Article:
In 1968, in Los Angeles, Elvis Presley recorded "A Little Less Conversation."

In 1969, Tommy Roe's "Dizzy" was certified Gold.

Also in 1970, Melanie released "Lay Down (Candles In The Rain)."

In 1973, a song from the movie Deliverance called "Dueling Banjos" by Eric Weissberg and Steve Mandel becomes one of the few 1970s instrumentals to be awarded a Gold record. The record had topped the Cash Box Magazine Best Sellers list and reached #2 on the Billboard Hot 100.

In 1976, in London, Elton John became the first rock star since the Beatles to be immortalized with a lookalike figure at Madame Tussaud's Wax Museum.

In 1983, Stevie Wonder and Neil Sedaka are inducted into the Songwriter's Hall Of Fame during a ceremony at the Waldorf Astoria hotel in New York.

In 1987, now that Beatles' albums are finally being released on CD, the Fab Four returned to the UK charts with "A Hard Day's Night" at #30, "Please Please Me" is #32, "With The Beatles" sits at #40 and "Beatles For Sale" is #45.

In 1991, the readers of Rolling Stone magazine voted George Michael best male singer and sexiest male artist. yeah...right

In 1997, Darlene Love, one of two lead singers on records credited to the Crystals, was awarded $250,000 in back royalties for the group's 1960s hit recordings. The award followed four years of litigation against record producer Phil Spector.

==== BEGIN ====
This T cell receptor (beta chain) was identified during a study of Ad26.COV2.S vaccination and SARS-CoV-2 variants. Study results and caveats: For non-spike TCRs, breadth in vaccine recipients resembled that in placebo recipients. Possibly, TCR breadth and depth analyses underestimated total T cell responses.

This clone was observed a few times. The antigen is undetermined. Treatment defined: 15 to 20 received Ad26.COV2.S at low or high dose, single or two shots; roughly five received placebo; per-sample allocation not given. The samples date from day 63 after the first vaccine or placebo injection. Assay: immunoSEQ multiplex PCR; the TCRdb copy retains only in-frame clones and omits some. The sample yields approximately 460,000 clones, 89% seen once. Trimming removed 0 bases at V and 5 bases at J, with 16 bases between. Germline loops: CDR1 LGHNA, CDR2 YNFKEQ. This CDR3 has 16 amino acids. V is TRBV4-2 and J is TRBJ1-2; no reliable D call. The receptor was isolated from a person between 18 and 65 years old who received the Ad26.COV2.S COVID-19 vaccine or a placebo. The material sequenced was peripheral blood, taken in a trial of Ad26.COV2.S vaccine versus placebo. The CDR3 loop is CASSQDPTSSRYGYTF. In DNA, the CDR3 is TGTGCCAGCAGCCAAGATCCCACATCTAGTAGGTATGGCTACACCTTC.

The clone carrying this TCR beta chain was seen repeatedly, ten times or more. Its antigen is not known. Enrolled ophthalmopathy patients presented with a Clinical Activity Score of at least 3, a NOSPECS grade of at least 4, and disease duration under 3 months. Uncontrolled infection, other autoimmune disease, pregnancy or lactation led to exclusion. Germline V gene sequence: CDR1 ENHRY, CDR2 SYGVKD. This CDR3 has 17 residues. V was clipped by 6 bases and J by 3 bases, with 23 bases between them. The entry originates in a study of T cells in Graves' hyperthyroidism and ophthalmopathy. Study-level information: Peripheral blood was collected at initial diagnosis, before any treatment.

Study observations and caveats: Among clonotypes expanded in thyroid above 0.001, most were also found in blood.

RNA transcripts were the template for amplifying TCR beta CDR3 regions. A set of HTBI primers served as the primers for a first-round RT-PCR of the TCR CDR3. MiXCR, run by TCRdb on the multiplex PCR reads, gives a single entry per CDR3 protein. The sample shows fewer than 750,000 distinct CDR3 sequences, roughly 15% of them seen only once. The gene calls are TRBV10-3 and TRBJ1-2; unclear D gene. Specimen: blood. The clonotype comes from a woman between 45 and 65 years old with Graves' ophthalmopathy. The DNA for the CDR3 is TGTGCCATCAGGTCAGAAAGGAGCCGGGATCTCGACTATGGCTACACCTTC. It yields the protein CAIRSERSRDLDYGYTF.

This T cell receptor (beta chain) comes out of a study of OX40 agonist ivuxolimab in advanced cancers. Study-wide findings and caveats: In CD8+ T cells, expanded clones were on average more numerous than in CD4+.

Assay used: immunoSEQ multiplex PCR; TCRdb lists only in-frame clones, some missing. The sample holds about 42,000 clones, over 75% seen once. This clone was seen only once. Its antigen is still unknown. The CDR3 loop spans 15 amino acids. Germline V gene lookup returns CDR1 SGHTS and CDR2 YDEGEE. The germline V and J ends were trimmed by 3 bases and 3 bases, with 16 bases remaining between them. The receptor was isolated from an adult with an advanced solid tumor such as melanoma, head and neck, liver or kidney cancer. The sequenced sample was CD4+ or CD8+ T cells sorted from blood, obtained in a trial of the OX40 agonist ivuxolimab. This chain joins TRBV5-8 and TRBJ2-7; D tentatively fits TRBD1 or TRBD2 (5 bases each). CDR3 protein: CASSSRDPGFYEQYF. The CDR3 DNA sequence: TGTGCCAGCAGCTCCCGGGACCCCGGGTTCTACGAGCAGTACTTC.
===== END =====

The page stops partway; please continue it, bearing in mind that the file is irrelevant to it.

In 1999, singer Marv Ingram (Marvin Inabnett) of the Four Preps died after a heart attack at 60. Ingram left the vocal group in 1966 and became a commodities broker.

In 2000, songwriter/fiddler/accordionist/Country Music Hall of Famer Pee Wee King died after a heart attack at age 85. He was the first to introduce drums, horns, the accordion, and electric instruments, including the pedal steel guitar, to country music.

In 2001, the Recording Industry of America and the National Endowment for the Arts announced that Judy Garland's "Over The Rainbow" had been selected as their "song of the century." Rounding out their Top Ten were (#2) "White Christmas" by Bing Crosby, followed by "This Land Is Your Land" by Woody Guthrie, "Respect" by Aretha Franklin, "American Pie" by Don McLean, "Boogie Woogie Bugle Boy" by the Andrews Sisters, "West Side Story" (album) by the original cast, "Take Me Out To The Ball Game" by Billy Murray, "You've Lost That Lovin' Feelin'" by The Righteous Brothers, and (#10) "The Entertainer" by Scott Joplin.

In 2009, Jimmy Boyd, the child vocalist best known for singing the 1952, Christmas novelty hit "I Saw Mommy Kissing Santa Claus", died at age 70.

In 2011, singer/drummer Phil Collins announced his retirement from the music business in order to be a full-time father to his two young sons "on a daily basis."

birthdays today include (among others): Matthew Fisher (Procol Harum) (66), Peggy March (64), Ernie Isley (Isley Brothers) (60), Matt Frenette (Loverboy) (58), Randy Guss (Toad the Wet Sprocket) (45) and Peter Wolf (J. Geils Band) (66)